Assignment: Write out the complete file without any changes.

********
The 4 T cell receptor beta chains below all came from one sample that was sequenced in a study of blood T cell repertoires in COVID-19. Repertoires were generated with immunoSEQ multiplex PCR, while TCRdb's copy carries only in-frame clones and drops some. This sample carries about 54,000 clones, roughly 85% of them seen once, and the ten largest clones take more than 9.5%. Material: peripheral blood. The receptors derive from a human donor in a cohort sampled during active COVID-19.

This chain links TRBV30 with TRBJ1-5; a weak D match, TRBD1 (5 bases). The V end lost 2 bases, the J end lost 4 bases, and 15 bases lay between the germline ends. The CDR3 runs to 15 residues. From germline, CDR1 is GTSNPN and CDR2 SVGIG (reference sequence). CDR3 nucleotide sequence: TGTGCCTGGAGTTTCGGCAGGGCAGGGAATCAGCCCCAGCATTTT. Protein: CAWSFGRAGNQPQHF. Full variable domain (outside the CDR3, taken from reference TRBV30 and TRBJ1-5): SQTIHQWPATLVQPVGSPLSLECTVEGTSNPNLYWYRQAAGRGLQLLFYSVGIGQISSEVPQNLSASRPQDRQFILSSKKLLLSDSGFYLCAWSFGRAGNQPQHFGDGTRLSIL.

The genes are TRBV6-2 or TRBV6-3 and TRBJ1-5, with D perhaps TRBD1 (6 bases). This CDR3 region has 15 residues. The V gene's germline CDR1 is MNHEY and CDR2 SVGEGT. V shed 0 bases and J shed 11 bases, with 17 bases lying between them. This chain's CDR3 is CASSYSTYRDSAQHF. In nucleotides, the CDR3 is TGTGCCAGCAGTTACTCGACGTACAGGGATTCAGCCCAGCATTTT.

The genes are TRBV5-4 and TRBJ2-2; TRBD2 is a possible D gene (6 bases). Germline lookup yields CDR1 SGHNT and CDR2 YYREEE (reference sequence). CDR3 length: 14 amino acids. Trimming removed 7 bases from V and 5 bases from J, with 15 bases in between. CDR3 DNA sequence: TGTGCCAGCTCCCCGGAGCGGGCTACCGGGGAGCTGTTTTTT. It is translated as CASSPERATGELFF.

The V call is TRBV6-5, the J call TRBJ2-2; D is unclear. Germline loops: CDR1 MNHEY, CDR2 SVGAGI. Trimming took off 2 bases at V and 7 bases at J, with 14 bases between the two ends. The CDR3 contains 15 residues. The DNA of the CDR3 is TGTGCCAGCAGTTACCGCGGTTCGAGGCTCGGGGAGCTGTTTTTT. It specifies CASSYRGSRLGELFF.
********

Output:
The 4 T cell receptor beta chains below all came from one sample that was sequenced in a study of blood T cell repertoires in COVID-19. Repertoires were generated with immunoSEQ multiplex PCR, while TCRdb's copy carries only in-frame clones and drops some. This sample carries about 54,000 clones, roughly 85% of them seen once, and the ten largest clones take more than 9.5%. Material: peripheral blood. The receptors derive from a human donor in a cohort sampled during active COVID-19.

This chain links TRBV30 with TRBJ1-5; a weak D match, TRBD1 (5 bases). The V end lost 2 bases, the J end lost 4 bases, and 15 bases lay between the germline ends. The CDR3 runs to 15 residues. From germline, CDR1 is GTSNPN and CDR2 SVGIG (reference sequence). CDR3 nucleotide sequence: TGTGCCTGGAGTTTCGGCAGGGCAGGGAATCAGCCCCAGCATTTT. Protein: CAWSFGRAGNQPQHF. Full variable domain (outside the CDR3, taken from reference TRBV30 and TRBJ1-5): SQTIHQWPATLVQPVGSPLSLECTVEGTSNPNLYWYRQAAGRGLQLLFYSVGIGQISSEVPQNLSASRPQDRQFILSSKKLLLSDSGFYLCAWSFGRAGNQPQHFGDGTRLSIL.

The genes are TRBV6-2 or TRBV6-3 and TRBJ1-5, with D perhaps TRBD1 (6 bases). This CDR3 region has 15 residues. The V gene's germline CDR1 is MNHEY and CDR2 SVGEGT. V shed 0 bases and J shed 11 bases, with 17 bases lying between them. This chain's CDR3 is CASSYSTYRDSAQHF. In nucleotides, the CDR3 is TGTGCCAGCAGTTACTCGACGTACAGGGATTCAGCCCAGCATTTT.

The genes are TRBV5-4 and TRBJ2-2; TRBD2 is a possible D gene (6 bases). Germline lookup yields CDR1 SGHNT and CDR2 YYREEE (reference sequence). CDR3 length: 14 amino acids. Trimming removed 7 bases from V and 5 bases from J, with 15 bases in between. CDR3 DNA sequence: TGTGCCAGCTCCCCGGAGCGGGCTACCGGGGAGCTGTTTTTT. It is translated as CASSPERATGELFF.

The V call is TRBV6-5, the J call TRBJ2-2; D is unclear. Germline loops: CDR1 MNHEY, CDR2 SVGAGI. Trimming took off 2 bases at V and 7 bases at J, with 14 bases between the two ends. The CDR3 contains 15 residues. The DNA of the CDR3 is TGTGCCAGCAGTTACCGCGGTTCGAGGCTCGGGGAGCTGTTTTTT. It specifies CASSYRGSRLGELFF.